But before the substitution happened, Joe Corona made some magic happen of his own. As Castillo dribbled towards the area, he crossed to Holden. Cuba’s Alberto Gomez made a play on the ball, but it bounced right into the path of Corona. His first-time shot curled artfully around the goalkeeper Molina, delivering a lead for the US from which they never looked back.
From the time the subs came on, it was clear that Wondo was in the house. In the 66th minute, Beltran dribbled the ball back from the corner, and slid a pass to Beckerman. At the edge of the area, he floated a cross near post, and Wondolowski redirected it past Molina under tight marking to stake the two goal lead.
Rimando was active when he needed to be on the night, and in the second half the only real test he faced was a long shot by Ariel Martinez that didn’t trouble him much at all.
The San Jose forward wouldn’t stop there, though it took until the final six minutes of regulation to get his second. Castillo again helped to start the scoring play, making a run towards the area and laying a ball off to Torres. The left midfielder played the ball Castillo’s way, who had continued his run behind the defense. He chested it down towards Wondolowski, and after having his first stab blocked by a Cuban defender, he deposited the follow-up for the final score line.
Trap Game: With two easy victories to lead into this match, the U.S. seemed content with their ability to play football around the pitch and keep Cuba hemmed in. While it was tough to believe that the result was in any doubt, even with an early goal, Klinsmann may have learned that he needs to be more careful in his squad rotation. It’s good to keep players fresh, but he may have mixed in too many second-choice players. For instance, if he wanted to see how Holden would hold up to a start, he probably should have kept Torres on the left as a guy who can create in Diskerud’s absence.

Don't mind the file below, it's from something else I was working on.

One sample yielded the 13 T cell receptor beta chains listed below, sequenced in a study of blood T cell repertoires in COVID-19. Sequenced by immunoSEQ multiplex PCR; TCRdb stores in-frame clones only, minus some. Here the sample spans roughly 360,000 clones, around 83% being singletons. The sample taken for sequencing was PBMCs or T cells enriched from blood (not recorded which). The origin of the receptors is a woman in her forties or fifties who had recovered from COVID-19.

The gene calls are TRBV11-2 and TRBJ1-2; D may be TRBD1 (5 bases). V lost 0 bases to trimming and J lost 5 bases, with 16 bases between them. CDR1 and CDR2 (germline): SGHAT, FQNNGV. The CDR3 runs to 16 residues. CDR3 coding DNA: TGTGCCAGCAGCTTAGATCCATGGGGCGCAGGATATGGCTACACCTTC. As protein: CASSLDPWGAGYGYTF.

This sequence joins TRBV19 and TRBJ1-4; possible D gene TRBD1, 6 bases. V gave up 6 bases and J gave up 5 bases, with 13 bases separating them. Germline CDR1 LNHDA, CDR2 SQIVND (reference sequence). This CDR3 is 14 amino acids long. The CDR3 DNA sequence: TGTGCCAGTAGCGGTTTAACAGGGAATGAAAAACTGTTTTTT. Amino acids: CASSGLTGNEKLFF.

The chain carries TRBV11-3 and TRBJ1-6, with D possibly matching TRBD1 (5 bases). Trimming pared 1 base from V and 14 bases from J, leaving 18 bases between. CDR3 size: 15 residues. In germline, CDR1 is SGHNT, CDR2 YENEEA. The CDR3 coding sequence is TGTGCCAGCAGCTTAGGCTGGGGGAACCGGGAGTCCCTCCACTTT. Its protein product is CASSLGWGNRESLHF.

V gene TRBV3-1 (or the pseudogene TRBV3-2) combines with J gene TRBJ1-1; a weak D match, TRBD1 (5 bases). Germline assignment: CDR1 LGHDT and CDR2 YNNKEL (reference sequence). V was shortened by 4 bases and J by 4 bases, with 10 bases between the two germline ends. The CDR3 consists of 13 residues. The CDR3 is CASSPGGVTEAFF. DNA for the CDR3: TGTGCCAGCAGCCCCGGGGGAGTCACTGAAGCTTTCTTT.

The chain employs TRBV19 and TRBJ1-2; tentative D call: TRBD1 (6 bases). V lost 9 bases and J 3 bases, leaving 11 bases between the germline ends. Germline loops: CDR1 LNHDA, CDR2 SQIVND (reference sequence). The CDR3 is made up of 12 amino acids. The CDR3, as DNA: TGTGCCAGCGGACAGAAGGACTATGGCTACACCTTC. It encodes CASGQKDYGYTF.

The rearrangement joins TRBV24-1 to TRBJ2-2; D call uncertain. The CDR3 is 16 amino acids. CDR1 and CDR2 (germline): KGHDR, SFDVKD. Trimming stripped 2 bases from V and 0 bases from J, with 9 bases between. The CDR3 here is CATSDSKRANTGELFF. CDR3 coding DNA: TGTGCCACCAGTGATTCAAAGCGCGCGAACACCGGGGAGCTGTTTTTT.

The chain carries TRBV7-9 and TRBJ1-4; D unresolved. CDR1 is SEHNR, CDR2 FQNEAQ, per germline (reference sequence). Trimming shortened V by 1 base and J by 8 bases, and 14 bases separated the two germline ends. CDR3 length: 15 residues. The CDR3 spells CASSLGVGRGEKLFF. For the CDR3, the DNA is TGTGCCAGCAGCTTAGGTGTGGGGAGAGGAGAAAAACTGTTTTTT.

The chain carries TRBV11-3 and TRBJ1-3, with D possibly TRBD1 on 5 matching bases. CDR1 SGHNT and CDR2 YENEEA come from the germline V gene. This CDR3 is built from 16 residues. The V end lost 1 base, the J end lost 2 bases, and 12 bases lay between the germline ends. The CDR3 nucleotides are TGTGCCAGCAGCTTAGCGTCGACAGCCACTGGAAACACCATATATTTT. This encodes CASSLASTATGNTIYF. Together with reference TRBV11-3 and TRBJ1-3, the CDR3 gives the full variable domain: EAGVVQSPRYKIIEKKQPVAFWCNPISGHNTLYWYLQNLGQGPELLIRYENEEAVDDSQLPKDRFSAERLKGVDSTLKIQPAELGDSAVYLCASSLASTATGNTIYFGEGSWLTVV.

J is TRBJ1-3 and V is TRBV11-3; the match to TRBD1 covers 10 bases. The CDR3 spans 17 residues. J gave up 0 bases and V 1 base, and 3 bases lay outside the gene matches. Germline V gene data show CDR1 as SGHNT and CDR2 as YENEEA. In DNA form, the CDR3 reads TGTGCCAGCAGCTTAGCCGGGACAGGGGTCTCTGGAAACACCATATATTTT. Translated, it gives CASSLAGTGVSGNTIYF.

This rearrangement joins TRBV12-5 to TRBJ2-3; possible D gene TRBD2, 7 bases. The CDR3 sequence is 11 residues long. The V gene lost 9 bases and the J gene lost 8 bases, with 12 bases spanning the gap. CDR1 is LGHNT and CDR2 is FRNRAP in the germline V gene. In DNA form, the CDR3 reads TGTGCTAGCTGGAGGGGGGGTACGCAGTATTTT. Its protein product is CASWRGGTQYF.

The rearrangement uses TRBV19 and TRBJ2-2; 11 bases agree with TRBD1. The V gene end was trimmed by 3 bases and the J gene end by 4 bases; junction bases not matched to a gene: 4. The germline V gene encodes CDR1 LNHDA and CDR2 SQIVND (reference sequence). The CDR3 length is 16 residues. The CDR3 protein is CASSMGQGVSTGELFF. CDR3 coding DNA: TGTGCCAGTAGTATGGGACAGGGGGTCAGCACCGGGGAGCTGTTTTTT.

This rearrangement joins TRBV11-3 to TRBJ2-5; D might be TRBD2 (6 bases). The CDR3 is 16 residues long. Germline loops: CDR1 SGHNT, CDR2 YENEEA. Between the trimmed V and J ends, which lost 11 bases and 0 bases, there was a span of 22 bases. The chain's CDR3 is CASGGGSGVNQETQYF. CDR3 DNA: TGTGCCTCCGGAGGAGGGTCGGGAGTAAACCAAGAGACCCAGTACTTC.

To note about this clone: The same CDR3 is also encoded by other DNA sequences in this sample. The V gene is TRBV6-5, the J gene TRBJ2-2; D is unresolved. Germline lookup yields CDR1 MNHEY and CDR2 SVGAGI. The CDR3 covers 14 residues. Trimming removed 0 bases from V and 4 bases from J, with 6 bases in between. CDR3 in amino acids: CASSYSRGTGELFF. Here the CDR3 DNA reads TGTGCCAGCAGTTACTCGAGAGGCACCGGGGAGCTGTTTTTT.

The Left Back Conundrum: Edgar Castillo is a guy who confounds US fans. While he was instrumental in starting the U.S. attack from the back, he struggled at times with the pace of Martinez. He garners most of the responsibility for the Cuba goal, and there is little evidence that he should get more starts at left back if Beasley is in full fitness. He would be a much better option as a substitute for Torres in left midfield, instead of Shea.
Gooch: Today may have told us what we need to know about Oguchi Onyewu. You have to feel for the guy—he’s been a solid defender in the past for the US, but he lost track of Ciprian on the Cuba goal, and this was a match where the Lions really didn’t attack much. He’s a powerful guy on set pieces, and can usually bust up aerial attacks coming his way, but his mobility is limited and the competition will only get tougher in this tournament.
It Wasn’t The W: With a properly spelled surname on his shirt, Chris Wondolowski again showed why San Jose was willing to bump his salary to Designated Player status. His touches are often few, but when he does get his foot or head to the ball, it can have a profound impact on the score line. Shaking off the ghosts of past failures for the National Team was huge for his confidence—but good service helps, something he hasn’t gotten this year at Buck Shaw. Wondo has to be wondering if he can take a couple of these midfielders back to the Bay Area.
No matter how it happened, 6 points in two games means advancement. A match against Costa Rica on Tuesday night will test Klinsmann as to how straight he wants to play this tournament. If he wants to get all nine points out of the group stage he can afford to start a first choice XI and still have sufficient time to rest them before next Sunday’s quarterfinal. If he wants to use the match as an opportunity to test the bench for possible options in the latter rounds, he can. He would only be risking first place seeding.
While this tournament does not have the cachet of earlier editions due to World Cup Qualifying and the Confederations Cup, it has produced some stunning results. Canada’s complete meltdown has been as shocking as Mexico’s loss to Panama. There is still the chance for some real fireworks in the final matchday of group play. Belize and Cuba will be waiting to see if Martinique or El Salvador leave them a window to grab the final third place spot in the quarterfinals. If Mexico can roll Martinique big, or Haiti stifles El Salvador, it could give that final Group C match some meaning
Tuesday’s Group C matches will take place at Rentschler Field outside of Hartford, Connecticut. The Belize/Cuba matchup will be at 5:30 PM ET, and the US will face Costa Rica at 8 PM. Both matches can be viewed on Fox Soccer and Univision.